Meeting documents

Shadow Health and Wellbeing Board
Friday, 4th November, 2011 2.00 pm

SHADOW HEALTH AND WELLBEING BOARD

4 NOVEMBER 2011


Present: Councillors Dudley (Chairman) and Mrs Quick.

Brian Huggett, Dr Pat Riordan, Cliff Turner, Dr Adrian Hayter, Bev Searle (Co-opted for the duration of the meeting), and Christabel Shawcross.

Also Present: Councillors Mrs Bateson, Fussey, Mrs Luxton and Hilton. Rutuja Kulkarni.

Officers: Lisa Duncan, Michael Kiely, Catherine Mullins, John Scaife, Keith Skerman, Andrew Scott, David Scott, Chris Targowski and Genny Webb.
PART I

11/11 APOLOGIES FOR ABSENCE

Apologies were received from Dr Judith Kinder and David Williams.

12/11 CO-OPTION OF MEMBER

In noting the receipt of apologies from David Williams, the Board resolved to co-opt Bev Searle for the duration of the meeting, to ensure representation from the area of PCT commissioning was maintained.
    RESOLVED: That Bev Searle be co-opted to the Board for the duration of the meeting.

13/11 DECLARATIONS OF INTEREST

There were no declarations of interest.

14/11 MINUTES
    RESOLVED: That the minutes of the meeting of the Panel held on 15 July 2011 be approved.

15/11 ORDER OF BUSINESS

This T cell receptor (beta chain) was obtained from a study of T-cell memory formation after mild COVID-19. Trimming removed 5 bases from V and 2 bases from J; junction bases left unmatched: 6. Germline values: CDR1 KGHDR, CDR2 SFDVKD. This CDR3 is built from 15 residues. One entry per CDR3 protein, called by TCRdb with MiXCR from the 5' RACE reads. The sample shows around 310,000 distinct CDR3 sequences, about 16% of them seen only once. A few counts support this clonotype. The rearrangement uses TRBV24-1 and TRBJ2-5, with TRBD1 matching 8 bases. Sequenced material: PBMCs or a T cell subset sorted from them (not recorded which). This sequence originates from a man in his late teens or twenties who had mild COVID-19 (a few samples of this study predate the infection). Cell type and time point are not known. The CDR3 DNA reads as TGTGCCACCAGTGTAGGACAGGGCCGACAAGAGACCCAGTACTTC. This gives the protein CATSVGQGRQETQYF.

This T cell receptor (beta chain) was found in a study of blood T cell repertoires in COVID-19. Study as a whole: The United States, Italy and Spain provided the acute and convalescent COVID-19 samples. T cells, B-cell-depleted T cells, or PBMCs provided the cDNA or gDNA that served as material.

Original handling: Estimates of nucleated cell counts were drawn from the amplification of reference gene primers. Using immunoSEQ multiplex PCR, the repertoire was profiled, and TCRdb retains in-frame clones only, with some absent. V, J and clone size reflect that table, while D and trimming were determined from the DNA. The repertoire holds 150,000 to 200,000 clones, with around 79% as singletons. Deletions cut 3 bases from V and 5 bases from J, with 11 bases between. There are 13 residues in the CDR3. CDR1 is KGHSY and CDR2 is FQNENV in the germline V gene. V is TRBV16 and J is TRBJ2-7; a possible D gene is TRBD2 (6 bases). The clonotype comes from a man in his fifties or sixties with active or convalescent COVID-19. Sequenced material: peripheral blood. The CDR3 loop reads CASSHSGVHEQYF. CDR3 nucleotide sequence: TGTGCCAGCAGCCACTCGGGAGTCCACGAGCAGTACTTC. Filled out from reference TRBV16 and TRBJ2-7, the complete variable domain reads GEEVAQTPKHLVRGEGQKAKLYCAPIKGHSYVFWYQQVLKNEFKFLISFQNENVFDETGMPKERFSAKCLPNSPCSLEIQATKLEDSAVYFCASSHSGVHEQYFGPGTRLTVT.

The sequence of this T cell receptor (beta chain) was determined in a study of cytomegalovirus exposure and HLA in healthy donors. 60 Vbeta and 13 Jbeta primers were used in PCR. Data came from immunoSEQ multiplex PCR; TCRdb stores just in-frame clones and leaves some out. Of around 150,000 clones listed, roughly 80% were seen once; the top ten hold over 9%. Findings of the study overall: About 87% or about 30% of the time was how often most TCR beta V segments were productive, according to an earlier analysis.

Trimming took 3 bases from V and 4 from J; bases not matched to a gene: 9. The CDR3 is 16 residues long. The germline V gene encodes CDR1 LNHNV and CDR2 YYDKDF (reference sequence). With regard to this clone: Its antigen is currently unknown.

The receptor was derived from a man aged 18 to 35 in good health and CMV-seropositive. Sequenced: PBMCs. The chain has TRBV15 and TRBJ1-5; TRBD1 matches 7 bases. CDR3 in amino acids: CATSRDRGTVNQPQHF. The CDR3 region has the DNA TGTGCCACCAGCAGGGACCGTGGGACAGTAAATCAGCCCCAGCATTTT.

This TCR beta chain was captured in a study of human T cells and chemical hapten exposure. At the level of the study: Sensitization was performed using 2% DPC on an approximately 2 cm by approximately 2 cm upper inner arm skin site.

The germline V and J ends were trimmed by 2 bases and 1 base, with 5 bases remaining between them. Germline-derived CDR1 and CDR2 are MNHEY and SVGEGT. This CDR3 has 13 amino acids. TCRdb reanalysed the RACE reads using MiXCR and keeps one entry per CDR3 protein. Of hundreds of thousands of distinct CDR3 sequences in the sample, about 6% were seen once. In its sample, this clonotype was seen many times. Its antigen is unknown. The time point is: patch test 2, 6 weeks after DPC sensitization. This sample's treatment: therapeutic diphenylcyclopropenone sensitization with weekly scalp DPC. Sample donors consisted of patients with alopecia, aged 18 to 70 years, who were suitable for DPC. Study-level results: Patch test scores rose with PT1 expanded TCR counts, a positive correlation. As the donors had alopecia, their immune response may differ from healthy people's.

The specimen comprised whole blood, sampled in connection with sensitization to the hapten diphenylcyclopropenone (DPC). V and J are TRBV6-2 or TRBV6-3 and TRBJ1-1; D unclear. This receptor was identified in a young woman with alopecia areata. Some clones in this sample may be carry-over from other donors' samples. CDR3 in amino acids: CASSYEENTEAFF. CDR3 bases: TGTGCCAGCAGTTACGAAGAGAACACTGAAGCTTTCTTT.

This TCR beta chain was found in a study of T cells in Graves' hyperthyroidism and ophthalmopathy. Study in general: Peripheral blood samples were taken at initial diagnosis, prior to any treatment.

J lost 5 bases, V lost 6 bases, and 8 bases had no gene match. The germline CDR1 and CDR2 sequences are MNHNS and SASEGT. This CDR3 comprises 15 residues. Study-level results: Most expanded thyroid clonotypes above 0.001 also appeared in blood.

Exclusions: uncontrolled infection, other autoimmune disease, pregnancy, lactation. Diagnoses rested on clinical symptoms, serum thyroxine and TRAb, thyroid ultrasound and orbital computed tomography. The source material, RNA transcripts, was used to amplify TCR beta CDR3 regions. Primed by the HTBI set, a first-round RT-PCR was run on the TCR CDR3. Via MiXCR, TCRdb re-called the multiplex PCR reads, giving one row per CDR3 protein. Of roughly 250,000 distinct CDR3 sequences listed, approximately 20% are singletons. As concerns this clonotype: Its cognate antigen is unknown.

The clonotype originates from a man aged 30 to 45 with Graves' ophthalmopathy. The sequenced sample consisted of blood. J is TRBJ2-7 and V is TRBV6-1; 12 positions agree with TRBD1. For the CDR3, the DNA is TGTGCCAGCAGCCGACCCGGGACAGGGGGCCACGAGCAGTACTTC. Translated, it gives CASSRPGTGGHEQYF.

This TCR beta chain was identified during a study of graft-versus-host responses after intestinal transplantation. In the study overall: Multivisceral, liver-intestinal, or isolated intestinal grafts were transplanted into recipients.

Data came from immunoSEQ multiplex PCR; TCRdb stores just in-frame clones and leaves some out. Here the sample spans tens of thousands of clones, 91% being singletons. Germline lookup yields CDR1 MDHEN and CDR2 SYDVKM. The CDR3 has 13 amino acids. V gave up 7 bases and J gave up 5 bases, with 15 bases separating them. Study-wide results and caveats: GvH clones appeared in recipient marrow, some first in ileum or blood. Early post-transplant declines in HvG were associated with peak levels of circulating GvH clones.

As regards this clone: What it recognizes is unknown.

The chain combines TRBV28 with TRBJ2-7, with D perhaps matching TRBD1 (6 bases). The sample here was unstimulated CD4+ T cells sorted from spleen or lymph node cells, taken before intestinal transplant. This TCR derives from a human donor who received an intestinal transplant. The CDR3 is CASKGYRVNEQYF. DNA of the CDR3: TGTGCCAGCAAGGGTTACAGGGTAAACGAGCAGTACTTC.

RESOLVED: That the order of business be amended.

16/11 TERMS OF REFERENCE AND NHS CHANGES UPDATE

In relation to the Board’s Terms of Reference it was agreed that these would be reviewed again. This was likely to take place in February 2012. The review would, amongst other things, take account of substitutions, should a member be absent.

The Health and Social Care Bill continued to progress through Parliament. Once this had been completed the full role of the Health and Wellbeing Board would be clarified. A key issue for the Borough was the transfer of health responsibilities. It was noted that further details on this matter would be considered by Cabinet at its meeting in December 2011.

In the ensuing discussion the following comments were made:
    Ø An area of concern for the Borough would be to receive an appropriate level of funding for the Public Health services it was expected to commission. It was explained that a report for the Department of Health had been prepared based on actual spend in 2010/11. This included the commissioning of specific services such as sexual health. It had proved difficult to break down these total spends into individual local authority areas due to block contracts and across locality working.
    Ø It was explained that the Borough’s Public Health budget would be based on an agreed national formula. The formula, which was to be based on demographics and established health needs, would be announced prior to Christmas 2011. It was expected that the Secretary of State for Health would set targets for each local authority based on their current pace of change.